Timorasso, hailing from the Colli Tortonesi wine region in south east Piemonte (not far from Gavi in fact), is one of the most exciting Italian autochthonous grape varieties to surface in recent years. Having said that not a lot is written about it.
This ancient variety was brought from the brink of extinction – the result of replanting vast areas of vineyards by big estates who became fixated with the international grapes and styles. In the 1980s and ’90s local boy, Walter Massa, led the fight to revive this distinguished grape.
The style of Timorasso resembles a cross between Chablis & Savennieres on account of high acidity, rich extract and propensity to develop noble rot, and roots in calcareous soil.
Timorasso doesn’t benefit from oak ageing, as its purity, freshness and power emerge perfectly without it. Apricots, peaches, lime, and with age a touch of honey and a whisper of nuttiness all contribute to its aromatic profile, while its natural acidity and extract allow it to be drunk young or cellared for up to a decade.
Three non-timorous examples of Timorasso from Les Caves:
2013 IGT Langhe Bianco, Ferdinando Principiano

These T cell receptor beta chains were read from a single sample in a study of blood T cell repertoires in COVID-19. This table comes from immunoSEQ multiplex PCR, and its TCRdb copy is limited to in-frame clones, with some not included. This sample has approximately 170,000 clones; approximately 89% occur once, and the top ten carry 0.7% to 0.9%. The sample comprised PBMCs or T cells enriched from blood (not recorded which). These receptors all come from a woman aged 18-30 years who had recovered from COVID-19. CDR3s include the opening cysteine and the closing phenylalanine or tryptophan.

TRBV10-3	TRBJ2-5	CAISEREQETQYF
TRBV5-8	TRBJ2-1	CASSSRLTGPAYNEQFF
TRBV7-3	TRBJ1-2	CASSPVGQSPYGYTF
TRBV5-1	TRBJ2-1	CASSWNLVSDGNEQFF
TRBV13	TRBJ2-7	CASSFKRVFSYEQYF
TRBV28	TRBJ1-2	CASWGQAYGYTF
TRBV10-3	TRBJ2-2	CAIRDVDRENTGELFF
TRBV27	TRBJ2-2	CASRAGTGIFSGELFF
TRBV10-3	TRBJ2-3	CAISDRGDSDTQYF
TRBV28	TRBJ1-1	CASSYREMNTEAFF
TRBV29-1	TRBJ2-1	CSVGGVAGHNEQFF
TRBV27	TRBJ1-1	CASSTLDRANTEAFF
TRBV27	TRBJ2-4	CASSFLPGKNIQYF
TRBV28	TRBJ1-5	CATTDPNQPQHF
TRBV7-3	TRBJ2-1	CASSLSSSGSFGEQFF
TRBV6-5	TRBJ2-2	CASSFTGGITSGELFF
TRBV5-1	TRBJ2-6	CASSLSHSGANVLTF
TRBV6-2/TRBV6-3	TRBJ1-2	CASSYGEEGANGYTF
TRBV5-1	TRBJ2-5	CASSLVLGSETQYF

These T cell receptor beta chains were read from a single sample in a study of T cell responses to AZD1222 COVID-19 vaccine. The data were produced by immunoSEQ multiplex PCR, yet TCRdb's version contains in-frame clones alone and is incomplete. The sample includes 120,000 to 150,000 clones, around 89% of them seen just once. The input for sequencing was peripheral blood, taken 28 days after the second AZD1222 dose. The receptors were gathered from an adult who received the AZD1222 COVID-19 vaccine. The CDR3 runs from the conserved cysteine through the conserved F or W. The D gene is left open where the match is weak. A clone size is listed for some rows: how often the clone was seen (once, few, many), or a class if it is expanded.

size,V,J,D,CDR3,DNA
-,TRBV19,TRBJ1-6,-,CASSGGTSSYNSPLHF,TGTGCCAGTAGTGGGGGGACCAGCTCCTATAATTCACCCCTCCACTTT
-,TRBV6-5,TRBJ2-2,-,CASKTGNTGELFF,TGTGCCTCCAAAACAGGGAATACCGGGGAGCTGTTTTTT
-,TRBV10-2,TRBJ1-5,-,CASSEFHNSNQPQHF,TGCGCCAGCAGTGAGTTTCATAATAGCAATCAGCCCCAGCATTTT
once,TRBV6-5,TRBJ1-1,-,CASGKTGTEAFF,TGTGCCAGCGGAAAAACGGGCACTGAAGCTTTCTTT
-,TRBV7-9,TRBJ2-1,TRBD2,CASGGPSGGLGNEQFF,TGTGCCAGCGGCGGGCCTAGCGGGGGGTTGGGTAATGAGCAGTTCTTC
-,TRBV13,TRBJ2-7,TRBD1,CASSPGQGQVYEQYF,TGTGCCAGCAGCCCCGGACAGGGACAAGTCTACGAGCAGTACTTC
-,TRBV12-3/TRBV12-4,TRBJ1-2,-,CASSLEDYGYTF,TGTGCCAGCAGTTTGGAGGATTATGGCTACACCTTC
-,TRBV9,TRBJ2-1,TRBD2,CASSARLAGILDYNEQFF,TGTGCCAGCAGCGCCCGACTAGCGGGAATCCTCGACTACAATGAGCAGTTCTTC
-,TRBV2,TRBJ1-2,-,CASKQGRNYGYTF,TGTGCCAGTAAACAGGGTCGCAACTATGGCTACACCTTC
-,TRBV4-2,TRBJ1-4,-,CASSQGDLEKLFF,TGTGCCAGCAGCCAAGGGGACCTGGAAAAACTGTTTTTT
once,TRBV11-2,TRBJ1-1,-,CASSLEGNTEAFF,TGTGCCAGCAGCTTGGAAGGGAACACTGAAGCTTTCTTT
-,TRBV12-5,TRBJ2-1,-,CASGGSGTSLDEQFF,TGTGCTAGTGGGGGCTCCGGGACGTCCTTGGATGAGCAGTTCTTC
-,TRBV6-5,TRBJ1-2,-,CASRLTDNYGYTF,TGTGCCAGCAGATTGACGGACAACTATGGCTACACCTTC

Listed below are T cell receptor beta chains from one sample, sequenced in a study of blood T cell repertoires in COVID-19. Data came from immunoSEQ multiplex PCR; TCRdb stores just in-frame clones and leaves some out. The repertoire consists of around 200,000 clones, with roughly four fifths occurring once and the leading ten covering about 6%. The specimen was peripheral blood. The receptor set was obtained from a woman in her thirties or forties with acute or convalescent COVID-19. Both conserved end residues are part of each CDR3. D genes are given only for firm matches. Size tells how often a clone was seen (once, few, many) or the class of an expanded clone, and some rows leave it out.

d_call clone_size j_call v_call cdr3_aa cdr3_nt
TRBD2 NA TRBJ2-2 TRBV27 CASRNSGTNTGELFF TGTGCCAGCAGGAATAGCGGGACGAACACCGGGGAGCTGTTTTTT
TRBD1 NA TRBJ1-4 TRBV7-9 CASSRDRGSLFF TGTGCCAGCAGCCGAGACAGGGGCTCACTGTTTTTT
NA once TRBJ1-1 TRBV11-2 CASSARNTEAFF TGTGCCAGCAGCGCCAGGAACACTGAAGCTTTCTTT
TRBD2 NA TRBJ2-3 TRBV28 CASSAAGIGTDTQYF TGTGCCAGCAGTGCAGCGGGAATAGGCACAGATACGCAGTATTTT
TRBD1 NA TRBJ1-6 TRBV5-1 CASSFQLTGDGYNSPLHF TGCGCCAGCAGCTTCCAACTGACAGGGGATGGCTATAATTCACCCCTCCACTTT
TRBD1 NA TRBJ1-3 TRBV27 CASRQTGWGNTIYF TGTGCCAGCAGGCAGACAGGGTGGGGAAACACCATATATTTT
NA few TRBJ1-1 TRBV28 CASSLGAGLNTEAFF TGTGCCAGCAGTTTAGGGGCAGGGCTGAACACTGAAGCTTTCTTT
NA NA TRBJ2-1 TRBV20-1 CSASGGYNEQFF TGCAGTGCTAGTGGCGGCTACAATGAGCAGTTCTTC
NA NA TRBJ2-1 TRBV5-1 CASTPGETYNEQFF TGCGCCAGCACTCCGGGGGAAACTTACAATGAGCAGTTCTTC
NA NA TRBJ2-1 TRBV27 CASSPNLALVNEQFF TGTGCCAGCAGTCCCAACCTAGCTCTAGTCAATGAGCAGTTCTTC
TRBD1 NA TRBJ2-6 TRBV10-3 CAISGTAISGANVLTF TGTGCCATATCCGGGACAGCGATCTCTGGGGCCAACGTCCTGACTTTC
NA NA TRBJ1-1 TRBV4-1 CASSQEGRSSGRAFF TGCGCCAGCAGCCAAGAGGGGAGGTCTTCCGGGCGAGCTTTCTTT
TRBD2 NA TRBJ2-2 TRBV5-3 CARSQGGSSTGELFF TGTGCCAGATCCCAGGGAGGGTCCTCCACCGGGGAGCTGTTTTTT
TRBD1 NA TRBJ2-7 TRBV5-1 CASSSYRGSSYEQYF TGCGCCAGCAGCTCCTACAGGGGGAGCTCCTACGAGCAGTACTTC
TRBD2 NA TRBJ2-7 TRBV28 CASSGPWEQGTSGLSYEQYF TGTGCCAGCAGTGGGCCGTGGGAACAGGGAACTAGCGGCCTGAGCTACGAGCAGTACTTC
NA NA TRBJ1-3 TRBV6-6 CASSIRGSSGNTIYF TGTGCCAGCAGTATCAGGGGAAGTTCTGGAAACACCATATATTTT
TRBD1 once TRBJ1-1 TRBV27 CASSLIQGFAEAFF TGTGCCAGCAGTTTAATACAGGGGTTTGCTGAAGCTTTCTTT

From Serralunga Langhe, a small vineyard at 750 metres above sea level on calcareous soils. Fermented in stainless tanks with indigenous yeasts, a brilliant wine with the cooling acidity and shell-flecked citric fruit. Think super-charged Muscadet.
2013 A Demua, Cascina degli Ulivi
Timorasso, Riesling, Verdea, Bosca, Moscatella
A Bellotti field-blend marvel. Take 100 + year old vines and forgotten grapes, co-ferment on skins for thirty days, add nothing and you have this glorious subtle fusion of aromas and flavours. There’s some warm apricot, tangerine, roast butternuts and of course all the exotic spice of the lees.
2013 Ottavio Rube Bianco, Valli Unite
Cortese & Timorasso
Petit Piemonte. A lovely little wine that punches considerably above its weight. Apples (green and golden), a nice cut of acidity, and some almond and sage in there.